(Original post by Sasha_pt)
The implication is not correct. LSE uses "rolling admissions" which is very confusing, because in reality if you apply late, your chances will be considerably lower even if the web-page claims the programme still to be open. There is an approximate number of places for each degree, and once it is filled, that's it, unless you are a very good candidate.
So, this piece of information is not informative at all.
The other statement (about giving away hundreds of offers for top degrees) is also implausible. I don't know the numbers, but I believe the ratio of accepted offers to offers should be high.
Why so many idoits lack the basic statistical reasoning to figure it out e.g. 85/1347 (the MSc Finance and Economics) is actually a statistical swindling???? The 1347 given on the website is double counting the number of first choice and second choice applicants. Please try to use your brain to figure out a simple statistical problem. Oxford MSc Financial Economics is the best program of this kind in Europe and this program admits about 100 students a year. A very conservative estimation, if 50% or 50 students (can be up to 100% as nobody would not diversify their application portfolio) of Oxford MSc Finacnial Economics also apply to LSE and got admitted into LSE(without doubt as requirement of Oxford is much much more stringent), then the 85 "offers" certainly include these 50 students. If these 50 students declined LSE and go to Oxford, then there will be only 35 students in the LSe MSc finance and Economics. If Sasha_Pt or something is really a student doing Msc Finance and Economics at LSe then you will certainly now that the number of student is over 100...In other words, the 85/1347 is statistical swindling for fooling those idiots who are protecting the brand value and their investmetn here...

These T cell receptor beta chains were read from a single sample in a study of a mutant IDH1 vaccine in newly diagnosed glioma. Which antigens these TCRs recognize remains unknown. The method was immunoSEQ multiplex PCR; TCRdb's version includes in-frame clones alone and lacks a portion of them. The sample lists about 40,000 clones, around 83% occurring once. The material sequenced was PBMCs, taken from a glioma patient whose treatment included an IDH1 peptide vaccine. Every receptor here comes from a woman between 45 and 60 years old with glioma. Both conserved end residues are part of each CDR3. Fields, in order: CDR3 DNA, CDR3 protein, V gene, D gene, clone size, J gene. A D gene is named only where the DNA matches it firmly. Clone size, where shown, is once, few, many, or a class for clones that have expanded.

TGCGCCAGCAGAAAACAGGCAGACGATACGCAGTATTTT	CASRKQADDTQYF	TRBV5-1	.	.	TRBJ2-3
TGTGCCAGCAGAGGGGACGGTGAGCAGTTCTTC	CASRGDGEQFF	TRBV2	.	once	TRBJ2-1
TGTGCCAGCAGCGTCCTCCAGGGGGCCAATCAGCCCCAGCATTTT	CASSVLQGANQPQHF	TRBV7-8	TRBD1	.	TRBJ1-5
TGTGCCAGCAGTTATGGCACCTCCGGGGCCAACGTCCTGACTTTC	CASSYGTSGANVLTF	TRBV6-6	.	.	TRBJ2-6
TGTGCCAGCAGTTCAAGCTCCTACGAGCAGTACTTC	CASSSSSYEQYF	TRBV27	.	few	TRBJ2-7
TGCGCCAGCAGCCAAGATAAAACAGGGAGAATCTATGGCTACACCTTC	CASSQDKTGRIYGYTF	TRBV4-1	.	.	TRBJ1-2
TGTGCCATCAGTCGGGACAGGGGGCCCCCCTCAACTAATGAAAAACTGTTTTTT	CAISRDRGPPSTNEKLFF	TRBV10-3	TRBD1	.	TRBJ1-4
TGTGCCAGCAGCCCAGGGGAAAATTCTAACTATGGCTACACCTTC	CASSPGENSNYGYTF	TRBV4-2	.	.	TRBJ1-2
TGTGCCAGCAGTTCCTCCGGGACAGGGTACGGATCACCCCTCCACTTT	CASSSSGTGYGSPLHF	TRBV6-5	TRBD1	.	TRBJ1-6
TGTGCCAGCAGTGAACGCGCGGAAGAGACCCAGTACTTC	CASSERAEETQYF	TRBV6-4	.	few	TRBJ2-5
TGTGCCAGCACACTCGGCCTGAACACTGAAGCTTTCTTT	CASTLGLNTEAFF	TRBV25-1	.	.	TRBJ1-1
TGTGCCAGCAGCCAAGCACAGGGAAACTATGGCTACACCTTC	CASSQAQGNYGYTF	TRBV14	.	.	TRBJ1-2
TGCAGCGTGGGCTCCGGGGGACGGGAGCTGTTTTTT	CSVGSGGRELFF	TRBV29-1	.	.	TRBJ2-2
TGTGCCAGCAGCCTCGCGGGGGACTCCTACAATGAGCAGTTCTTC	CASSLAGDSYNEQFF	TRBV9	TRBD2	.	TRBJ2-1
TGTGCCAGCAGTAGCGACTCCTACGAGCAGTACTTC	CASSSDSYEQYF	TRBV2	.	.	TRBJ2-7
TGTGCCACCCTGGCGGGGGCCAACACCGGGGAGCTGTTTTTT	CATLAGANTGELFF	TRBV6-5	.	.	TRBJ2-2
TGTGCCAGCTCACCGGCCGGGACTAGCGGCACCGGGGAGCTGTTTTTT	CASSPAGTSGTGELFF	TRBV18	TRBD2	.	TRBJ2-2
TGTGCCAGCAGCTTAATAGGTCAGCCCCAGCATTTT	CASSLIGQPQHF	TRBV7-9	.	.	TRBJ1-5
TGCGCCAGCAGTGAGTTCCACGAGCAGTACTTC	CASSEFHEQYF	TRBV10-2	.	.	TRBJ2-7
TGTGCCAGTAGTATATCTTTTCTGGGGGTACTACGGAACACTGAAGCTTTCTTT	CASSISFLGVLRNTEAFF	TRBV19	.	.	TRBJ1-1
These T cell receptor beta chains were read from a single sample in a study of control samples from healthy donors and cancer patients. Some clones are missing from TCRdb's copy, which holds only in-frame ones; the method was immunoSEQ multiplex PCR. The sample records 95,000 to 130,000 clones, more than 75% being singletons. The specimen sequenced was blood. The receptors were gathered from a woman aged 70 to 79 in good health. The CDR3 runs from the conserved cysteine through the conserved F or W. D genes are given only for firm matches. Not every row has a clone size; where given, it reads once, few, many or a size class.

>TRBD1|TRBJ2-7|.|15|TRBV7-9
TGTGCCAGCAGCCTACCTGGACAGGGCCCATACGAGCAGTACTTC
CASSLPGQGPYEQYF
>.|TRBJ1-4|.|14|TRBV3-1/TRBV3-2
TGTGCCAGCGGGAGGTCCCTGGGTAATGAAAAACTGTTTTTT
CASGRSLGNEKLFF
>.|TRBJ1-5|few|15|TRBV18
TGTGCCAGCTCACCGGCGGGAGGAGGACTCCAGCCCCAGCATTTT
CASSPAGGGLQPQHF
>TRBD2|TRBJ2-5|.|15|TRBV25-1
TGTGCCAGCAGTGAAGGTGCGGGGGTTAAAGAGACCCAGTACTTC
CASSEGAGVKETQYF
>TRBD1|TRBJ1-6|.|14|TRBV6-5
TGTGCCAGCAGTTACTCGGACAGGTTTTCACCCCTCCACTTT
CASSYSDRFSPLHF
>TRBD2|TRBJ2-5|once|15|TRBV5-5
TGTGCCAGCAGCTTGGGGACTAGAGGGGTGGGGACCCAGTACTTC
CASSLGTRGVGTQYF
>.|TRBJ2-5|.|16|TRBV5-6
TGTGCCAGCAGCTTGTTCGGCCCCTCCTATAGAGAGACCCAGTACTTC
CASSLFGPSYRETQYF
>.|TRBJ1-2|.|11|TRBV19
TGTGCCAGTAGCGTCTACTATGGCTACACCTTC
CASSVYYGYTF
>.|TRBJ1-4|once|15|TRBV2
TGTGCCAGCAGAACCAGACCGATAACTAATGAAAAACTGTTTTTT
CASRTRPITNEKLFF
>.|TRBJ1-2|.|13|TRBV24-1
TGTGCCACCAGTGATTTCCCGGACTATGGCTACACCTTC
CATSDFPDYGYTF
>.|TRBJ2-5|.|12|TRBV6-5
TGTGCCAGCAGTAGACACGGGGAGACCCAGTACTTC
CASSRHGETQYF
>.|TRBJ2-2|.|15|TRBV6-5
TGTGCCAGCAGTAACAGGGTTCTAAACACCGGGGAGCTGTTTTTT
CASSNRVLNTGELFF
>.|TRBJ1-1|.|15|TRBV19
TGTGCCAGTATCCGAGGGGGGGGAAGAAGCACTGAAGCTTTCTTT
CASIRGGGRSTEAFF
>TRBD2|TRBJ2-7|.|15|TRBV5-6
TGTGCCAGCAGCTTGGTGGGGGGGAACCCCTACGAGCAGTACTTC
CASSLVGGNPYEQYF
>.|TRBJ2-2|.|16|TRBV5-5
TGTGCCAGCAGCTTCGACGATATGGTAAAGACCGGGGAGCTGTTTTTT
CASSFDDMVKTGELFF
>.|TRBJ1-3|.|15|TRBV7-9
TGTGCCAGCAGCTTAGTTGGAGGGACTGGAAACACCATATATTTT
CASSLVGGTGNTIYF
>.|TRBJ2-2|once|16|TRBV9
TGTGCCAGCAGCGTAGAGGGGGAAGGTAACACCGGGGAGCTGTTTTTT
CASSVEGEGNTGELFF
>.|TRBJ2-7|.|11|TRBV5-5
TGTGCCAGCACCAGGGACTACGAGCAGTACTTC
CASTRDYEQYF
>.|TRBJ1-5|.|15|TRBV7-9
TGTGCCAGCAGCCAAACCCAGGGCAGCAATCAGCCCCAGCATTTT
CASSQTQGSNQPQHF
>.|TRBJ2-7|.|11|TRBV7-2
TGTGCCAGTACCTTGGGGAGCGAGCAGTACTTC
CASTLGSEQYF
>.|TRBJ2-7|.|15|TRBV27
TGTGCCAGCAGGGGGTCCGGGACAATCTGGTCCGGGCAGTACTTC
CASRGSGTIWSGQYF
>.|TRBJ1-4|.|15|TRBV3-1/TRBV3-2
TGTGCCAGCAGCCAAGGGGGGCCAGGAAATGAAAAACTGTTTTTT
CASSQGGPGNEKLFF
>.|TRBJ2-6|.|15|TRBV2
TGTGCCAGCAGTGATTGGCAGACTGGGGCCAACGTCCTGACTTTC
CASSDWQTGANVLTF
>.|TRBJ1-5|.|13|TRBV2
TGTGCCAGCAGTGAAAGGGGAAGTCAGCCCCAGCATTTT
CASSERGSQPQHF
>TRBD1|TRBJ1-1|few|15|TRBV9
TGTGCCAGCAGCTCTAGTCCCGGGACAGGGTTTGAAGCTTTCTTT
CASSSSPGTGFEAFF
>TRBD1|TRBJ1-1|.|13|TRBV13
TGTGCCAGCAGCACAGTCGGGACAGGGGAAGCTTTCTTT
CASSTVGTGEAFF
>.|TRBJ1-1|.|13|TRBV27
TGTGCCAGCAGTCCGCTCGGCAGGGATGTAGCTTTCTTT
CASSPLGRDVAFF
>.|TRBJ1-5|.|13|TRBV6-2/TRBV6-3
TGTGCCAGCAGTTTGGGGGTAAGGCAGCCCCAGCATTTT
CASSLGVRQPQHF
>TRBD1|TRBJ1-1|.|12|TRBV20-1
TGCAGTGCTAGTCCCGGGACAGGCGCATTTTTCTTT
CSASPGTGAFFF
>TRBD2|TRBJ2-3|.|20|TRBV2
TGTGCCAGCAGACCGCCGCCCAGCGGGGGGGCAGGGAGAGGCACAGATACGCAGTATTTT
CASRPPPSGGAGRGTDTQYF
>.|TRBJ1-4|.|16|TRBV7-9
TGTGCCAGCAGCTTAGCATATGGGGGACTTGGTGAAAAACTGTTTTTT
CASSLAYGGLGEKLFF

Following the same reasoning, if 50% of the students at Cambridge Mphil Finance, LBS Finance, Oxford Finance and Economics, and other similar programs at MIT, Stanford, Columbia, etc also applied to LSE and got admitted (very reasonable), then my statement that LSE gives out hundreds of offers is not an overstatement...not to mention the large number of offer holders who lack the finance and keep delaying their entry (search the forum for evidence)
I totally understand why many idiots like to protect the brand value by mesmerizing themselves to convince that the "Intake/Application" is actually "Offer/Application" or "Admission Application"...
Luckily, I don't think the MScs at LSE even worth the application fees, although MRes/Phd is still quite attractive :P